Perez is proposing that a theory of change is introduced into ‘modern’ economic thinking. Something that Marx was proposing 150 years ago, along with theorising the mechanisms by which it comes about and how it interacts with wider society. Meanwhile the economic models on which policy making is based on locked into the same static view of the world that Marx criticised so mercilessly.

Rethinking Capitalism Jacobs, M. and Mazzucato, M. (Wiley-Blackwell, Chichester, 2016)

A short “future left” reading list

After a recent conversation with my dad, I decided to capture in one short post a reading list for anyone interested in future strategies for the modern left.

First for the long view analysis of where we are and how we got here, start with Robert Brenner’s “The Economics of Global Turbulence” (which I wrote a post about a short while ago) and a superb article by Wolfgang Streeck in New Left Review.

For some philosophical underpinning this article by Slavoj Zizek from 2000 with it’s critique of the “third way” and foreseeing it’s failure and the subsequent delivery of the working class to the far right. Also his “Living in the End Times“.

For the impact of this on practical politics and how the changes in the economy have changed politics on the left Owen Jones’ “Chavs” and Richard Seymour’s “Corbyn: The Strange Rebirth of Radical Politics”.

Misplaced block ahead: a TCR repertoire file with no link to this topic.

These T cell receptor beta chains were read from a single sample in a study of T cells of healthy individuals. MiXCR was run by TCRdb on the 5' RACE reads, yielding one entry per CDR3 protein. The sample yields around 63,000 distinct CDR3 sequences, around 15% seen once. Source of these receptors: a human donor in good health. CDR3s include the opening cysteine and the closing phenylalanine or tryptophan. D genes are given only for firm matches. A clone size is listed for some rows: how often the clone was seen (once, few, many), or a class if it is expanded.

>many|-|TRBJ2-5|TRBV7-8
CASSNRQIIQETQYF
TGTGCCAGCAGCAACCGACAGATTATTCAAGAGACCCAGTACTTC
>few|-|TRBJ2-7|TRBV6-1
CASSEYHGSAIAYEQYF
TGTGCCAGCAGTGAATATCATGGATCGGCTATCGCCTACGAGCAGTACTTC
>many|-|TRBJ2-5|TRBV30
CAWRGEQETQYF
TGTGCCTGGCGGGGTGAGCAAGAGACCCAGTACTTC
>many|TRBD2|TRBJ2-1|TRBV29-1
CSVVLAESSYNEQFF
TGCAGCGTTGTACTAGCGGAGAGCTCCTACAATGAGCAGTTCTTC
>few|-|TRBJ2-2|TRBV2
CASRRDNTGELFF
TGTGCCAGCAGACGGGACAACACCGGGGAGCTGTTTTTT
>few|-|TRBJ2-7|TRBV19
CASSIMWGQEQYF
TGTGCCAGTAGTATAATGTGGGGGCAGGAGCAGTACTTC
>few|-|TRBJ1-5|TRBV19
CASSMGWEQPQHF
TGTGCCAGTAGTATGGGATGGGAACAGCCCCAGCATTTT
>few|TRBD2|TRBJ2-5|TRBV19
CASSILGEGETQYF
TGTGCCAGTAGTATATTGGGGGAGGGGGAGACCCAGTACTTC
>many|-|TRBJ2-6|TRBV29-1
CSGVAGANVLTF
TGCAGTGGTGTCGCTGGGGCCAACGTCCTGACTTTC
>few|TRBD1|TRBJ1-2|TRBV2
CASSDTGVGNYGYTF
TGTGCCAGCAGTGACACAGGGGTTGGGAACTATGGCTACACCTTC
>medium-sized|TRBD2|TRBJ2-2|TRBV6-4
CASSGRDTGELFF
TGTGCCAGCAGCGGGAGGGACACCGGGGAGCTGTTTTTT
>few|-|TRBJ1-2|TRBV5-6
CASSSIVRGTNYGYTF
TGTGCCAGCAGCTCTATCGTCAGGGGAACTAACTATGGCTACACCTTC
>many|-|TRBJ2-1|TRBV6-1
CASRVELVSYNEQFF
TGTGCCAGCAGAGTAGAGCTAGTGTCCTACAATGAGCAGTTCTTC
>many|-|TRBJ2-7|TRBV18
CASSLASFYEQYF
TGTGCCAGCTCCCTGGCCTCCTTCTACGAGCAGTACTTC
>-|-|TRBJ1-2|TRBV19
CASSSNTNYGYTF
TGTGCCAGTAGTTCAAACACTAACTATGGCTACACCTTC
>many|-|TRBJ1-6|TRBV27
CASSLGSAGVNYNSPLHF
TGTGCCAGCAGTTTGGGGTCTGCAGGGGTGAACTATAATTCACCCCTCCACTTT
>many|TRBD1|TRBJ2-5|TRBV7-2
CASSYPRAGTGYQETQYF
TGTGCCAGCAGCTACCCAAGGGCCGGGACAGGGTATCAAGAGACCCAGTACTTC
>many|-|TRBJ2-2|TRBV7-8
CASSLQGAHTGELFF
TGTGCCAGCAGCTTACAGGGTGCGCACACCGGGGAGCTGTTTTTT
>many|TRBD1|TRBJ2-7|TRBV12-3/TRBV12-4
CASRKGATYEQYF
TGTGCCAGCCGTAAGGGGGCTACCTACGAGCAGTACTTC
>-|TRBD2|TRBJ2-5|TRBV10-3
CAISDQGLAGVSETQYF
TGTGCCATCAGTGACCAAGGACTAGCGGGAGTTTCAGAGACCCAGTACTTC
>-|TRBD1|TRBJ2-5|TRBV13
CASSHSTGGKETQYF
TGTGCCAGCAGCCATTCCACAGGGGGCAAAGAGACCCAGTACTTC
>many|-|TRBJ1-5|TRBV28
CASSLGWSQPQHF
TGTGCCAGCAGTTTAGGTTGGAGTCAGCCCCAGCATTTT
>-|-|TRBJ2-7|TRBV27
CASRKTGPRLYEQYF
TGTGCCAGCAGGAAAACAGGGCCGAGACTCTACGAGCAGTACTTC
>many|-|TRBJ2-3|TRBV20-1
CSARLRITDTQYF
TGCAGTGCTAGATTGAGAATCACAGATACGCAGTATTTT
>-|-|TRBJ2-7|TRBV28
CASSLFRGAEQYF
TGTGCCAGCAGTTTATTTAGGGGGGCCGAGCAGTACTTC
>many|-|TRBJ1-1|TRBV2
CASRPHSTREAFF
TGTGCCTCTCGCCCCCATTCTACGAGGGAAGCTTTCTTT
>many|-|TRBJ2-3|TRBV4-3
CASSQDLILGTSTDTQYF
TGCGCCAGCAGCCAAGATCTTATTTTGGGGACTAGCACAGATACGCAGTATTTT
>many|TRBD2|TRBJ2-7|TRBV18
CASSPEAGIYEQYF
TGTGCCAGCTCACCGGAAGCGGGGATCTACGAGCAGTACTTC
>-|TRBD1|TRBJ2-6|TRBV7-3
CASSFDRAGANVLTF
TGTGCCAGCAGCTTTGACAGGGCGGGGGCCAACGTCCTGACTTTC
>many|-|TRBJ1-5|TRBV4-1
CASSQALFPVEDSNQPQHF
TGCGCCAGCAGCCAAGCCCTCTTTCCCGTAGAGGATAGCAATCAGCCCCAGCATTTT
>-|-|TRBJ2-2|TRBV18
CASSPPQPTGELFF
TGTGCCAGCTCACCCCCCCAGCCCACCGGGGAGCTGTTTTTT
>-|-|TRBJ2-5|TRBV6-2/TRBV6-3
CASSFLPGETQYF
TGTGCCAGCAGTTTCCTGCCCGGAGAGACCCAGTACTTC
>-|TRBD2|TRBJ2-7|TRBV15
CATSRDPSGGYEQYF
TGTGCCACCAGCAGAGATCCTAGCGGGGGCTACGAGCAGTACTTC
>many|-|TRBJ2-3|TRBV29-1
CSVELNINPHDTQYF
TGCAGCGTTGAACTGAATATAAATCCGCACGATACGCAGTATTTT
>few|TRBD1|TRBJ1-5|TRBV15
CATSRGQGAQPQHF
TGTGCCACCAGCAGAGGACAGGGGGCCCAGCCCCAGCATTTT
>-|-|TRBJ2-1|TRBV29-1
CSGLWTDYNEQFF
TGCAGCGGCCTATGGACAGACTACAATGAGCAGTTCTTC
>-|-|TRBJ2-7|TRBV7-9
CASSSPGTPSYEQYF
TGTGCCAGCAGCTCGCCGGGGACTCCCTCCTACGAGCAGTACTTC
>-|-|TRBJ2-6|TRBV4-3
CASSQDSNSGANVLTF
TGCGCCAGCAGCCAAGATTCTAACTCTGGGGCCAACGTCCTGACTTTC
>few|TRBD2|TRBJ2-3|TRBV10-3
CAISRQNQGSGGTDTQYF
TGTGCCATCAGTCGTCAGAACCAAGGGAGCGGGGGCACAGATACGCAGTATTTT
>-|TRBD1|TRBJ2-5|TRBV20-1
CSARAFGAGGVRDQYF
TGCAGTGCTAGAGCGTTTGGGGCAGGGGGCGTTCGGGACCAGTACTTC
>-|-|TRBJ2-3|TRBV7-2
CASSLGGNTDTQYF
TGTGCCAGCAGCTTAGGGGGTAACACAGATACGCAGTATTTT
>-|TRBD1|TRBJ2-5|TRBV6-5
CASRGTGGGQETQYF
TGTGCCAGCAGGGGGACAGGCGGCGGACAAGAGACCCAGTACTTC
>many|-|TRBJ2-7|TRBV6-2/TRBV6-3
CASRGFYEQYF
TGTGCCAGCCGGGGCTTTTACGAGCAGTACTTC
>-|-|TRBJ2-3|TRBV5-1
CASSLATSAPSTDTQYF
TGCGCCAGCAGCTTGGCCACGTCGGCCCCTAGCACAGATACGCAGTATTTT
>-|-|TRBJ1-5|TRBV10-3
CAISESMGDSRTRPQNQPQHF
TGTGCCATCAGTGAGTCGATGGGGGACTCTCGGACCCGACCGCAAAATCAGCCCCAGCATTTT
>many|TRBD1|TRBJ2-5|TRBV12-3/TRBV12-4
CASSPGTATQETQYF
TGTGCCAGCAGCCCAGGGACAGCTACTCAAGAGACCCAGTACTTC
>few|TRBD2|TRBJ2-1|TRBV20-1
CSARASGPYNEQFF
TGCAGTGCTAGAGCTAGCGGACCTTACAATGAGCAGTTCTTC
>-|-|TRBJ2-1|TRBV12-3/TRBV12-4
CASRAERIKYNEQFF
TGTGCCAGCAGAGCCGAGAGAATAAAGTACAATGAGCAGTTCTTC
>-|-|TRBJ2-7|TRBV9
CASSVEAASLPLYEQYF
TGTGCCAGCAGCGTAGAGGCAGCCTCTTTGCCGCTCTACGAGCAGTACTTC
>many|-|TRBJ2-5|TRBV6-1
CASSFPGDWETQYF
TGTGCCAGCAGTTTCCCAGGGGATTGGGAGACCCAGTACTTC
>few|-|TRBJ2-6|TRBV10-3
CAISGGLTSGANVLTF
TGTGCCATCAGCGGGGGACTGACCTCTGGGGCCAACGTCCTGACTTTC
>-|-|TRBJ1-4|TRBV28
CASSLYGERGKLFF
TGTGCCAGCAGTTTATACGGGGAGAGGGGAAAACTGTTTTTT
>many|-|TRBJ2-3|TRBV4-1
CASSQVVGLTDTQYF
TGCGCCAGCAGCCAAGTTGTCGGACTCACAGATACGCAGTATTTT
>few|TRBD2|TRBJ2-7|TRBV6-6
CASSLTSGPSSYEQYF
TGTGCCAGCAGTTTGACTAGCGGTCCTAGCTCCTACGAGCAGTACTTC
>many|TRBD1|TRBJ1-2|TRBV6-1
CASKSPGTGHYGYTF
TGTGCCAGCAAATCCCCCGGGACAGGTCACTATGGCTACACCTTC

And for what a programme for the modern left might look like, how it might be built, and what theory and technology need to underpin it Paul Mason’s “Postcapitalism” and Srnicek and Williams “Inventing the Future”. For a slightly more philosophical approach to the need for a modern left see “Crowds and Party” by Jodi Dean.

And if you only read one book from the list, make it “Inventing the Future”, which is a truly superb analysis of where the left is and what it might do next.

It is worth pointing out that I don’t at present feel that Corbyn and those currently in charge of the Labour party are in tune with the thinking in these books at all. In fact they seem keener on re-fighting the battles of past years, a strategy surely bound to fail.

Accumulated Past Labour and Post Capitalism

Capitalism as a system is based on the continuous accumulation of wealth through the appropriation of surplus labour. One consequence of this is the steady growth in the stock of capital driving enormous changes in productivity. British steel, currently in the news, demonstrates this clearly. Output may have fallen by just over half in the last 40 years from 29m tonnes to 12.5m tonnes, but over the same period the number of people employed dropped by 90%, implying a dramatic increase in productivity over the same period.

This steady accumulation of the outputs of past labour, when held in private ownership, stands opposed to the living. It becomes something which both ensures the continuation of the owner-owned relationship and conditions what work means so that it becomes possible to talk about a half-mile long rolling mill controlled by a shift of 12 workers. In other words it has both a quantitative and a qualitative aspect.

The domination of the past over the present is a theme in Marx discussed in Fredric Jameson’s “Representing Capital”, a book which I reviewed a short while ago. As Jameson writes, it is not the structural relationship between the worker and their tools which is significant, but the sheer volume of capital set in motion. The human becomes an adjunct to the tools with the rhythm of work dictated by the needs of machinery.